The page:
Top ERP Supply Chain Trends for 2020
More Investment in Automation
The 2019 Warehouse/DC Operations Survey research showed that ERP systems or legacy warehouse management system options were the most popular choices. This year’s survey showed more people bringing automation to their processes, with 23% mentioning that compared to 15% last year. On top of that, 45% recognized that improving information technology in their warehouses was important for managing costs.
“The need to automate more aspects of the operation and find further efficiencies is certainly on the forefront for managers,” says Norm Saenz, Managing Director at St. Onge Company. “The reality is that the labor market is very tight, industrial space is tight, and these factors all play into the importance of automation, the value it can bring, and the speed of the payback. We are in active times right now as we move deeper into the realm of e-commerce, so it’s not surprising to see responses like healthy capex plans, more automation, and more people realizing they need good data with which to make smart decisions.”
Research from Emerald Insight shows that there is a positive and significant relationship between ERP systems (integration, material management, production planning, and controlling), and SCM performance. The findings of the Emerald Insight study imply that the successful implementation and the effective usage of ERP software can contribute toward enhancing SCM performance in many ways such as integration of internal business processes, enhancement of information flow among different departments inside the company, improvement of the company’s relationships and collaboration with outsourcing suppliers, customers, and supply chain partners.
Greater Need for Cloud-Based Solutions
Cloud solutions are increasingly gaining the attention of business leaders and quickly replacing legacy, on-premise solutions. In their latest press release, Gartner said the worldwide public cloud services market is forecast to grow 17% in 2020 to total $266.4 billion, up from $227.8 billion in 2019.
Cloud-based ERP systems offer the same level of functionality and security as their on-premise counterparts, while also reducing the sunk costs and customization woes that plague traditional software. Not many companies need an on-premise system anymore, so naturally, the market for cloud SCM systems is expected to grow in 2020.
“At this point, cloud adoption is mainstream,” said Sid Nag, research vice president at Gartner. “The expectations of the outcomes associated with cloud investments, therefore, are also higher. The adoption of next-generation solutions is almost always ‘cloud-enhanced’ solutions, meaning they build on the strengths of a cloud platform to deliver digital business capabilities.”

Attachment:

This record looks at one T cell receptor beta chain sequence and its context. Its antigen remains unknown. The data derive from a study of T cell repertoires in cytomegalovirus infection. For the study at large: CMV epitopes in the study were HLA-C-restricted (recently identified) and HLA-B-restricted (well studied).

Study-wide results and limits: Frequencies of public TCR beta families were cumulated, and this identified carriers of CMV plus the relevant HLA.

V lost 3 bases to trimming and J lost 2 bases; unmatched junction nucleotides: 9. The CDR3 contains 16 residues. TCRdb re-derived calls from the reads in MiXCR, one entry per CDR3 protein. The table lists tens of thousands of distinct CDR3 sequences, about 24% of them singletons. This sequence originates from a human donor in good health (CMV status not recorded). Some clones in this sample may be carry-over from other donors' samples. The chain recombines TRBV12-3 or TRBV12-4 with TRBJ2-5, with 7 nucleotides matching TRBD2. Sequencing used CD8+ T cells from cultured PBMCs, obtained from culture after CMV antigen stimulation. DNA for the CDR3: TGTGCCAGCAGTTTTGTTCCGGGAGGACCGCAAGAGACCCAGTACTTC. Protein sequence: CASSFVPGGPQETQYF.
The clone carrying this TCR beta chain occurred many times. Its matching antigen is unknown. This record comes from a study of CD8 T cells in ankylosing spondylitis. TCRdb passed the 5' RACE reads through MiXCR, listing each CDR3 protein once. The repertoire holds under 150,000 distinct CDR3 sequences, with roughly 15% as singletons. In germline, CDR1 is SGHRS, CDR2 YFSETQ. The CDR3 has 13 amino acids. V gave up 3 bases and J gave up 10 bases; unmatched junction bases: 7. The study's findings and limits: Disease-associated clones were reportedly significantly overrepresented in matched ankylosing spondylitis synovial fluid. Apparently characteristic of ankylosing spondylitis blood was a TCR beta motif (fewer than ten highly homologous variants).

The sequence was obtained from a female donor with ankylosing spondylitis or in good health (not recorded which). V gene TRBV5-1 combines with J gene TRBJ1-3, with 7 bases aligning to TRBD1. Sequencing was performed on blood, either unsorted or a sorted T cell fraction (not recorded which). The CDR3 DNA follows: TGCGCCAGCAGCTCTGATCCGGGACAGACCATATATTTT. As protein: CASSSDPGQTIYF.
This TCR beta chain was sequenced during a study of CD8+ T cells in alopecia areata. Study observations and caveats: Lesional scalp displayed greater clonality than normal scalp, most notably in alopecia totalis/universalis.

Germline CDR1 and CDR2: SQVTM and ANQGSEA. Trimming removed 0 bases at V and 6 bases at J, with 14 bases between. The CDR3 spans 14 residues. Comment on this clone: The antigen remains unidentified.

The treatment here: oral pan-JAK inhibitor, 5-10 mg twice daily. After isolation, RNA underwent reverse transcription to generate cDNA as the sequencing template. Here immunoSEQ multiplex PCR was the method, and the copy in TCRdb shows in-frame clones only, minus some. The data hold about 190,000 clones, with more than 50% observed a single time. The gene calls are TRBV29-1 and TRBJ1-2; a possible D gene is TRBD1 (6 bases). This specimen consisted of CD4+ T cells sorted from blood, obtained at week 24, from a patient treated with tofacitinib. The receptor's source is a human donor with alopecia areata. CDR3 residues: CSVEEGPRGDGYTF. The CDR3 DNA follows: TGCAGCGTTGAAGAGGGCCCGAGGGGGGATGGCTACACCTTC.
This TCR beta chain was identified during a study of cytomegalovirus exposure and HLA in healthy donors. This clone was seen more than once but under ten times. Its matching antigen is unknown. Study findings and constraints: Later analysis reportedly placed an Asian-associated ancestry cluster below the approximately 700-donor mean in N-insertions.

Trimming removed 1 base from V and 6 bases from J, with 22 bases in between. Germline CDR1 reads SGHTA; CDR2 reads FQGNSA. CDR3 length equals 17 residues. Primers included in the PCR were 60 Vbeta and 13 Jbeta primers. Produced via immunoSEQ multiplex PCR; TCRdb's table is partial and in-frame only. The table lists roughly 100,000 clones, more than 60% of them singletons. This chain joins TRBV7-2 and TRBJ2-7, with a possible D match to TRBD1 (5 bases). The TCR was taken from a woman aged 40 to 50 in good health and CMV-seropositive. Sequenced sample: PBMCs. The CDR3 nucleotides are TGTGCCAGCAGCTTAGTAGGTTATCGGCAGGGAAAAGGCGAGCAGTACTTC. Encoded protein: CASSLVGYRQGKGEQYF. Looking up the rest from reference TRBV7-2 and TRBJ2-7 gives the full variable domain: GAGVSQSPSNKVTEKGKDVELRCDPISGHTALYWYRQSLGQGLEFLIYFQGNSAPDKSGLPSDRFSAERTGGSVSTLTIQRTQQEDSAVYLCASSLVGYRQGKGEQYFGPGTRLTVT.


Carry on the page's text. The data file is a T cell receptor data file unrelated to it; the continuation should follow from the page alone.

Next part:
David Stephans, CRO of Rootstock Software said:
“I think the big thing we see in ERP for 2020 in the markets we focus on, which are manufacturing, distribution, and supply chain, is a move to the cloud. To the true cloud. It thinks too many companies today in their efforts to digitally transform, get closer to the customer, better respond to their customer demands, react to changes in the supply chain, and be responsive, are held back by legacy technology that isn’t connected, isn’t flexible, and isn’t modern. So I think we’ll continue to see manufacturing, distribution and supply chain companies move to next-generation cloud technologies.”
Increase of IoT Integration
With the rise of the Internet of Things (IoT), we are seeing an entirely new frontier open up before our eyes. IoT is transforming business models as we know it, adding a level of digital intelligence to the devices workers use on an everyday basis. From simply manufacturing and pushing products out the door, to becoming highly engaged service providers – the IoT has a profound impact on ERP systems and how manufacturers are accomplishing their day-to-day activities.
That being said, 2020 is likely to include an increase in companies using the IoT sensors and ensuring the respective data gets factored into the information shown in an ERP interface. Some supply chain leaders would normally lose sight of a product after shipping it out, for instance, IoT capabilities give them the ability to monitor each product so they can then better advise customers about when they should expect to receive it and offer additional services.
In the case of forecasting and inventory control, the IoT has a transformative effect on both. By allowing point-of-sale inventory levels to be shared directly to the shop floor, the IoT can give manufacturing companies a more profitable make-to-order model instead of the forecast-driven model. This applies to the replenishment of inventory stored as well.
Source: ERP Solutions Review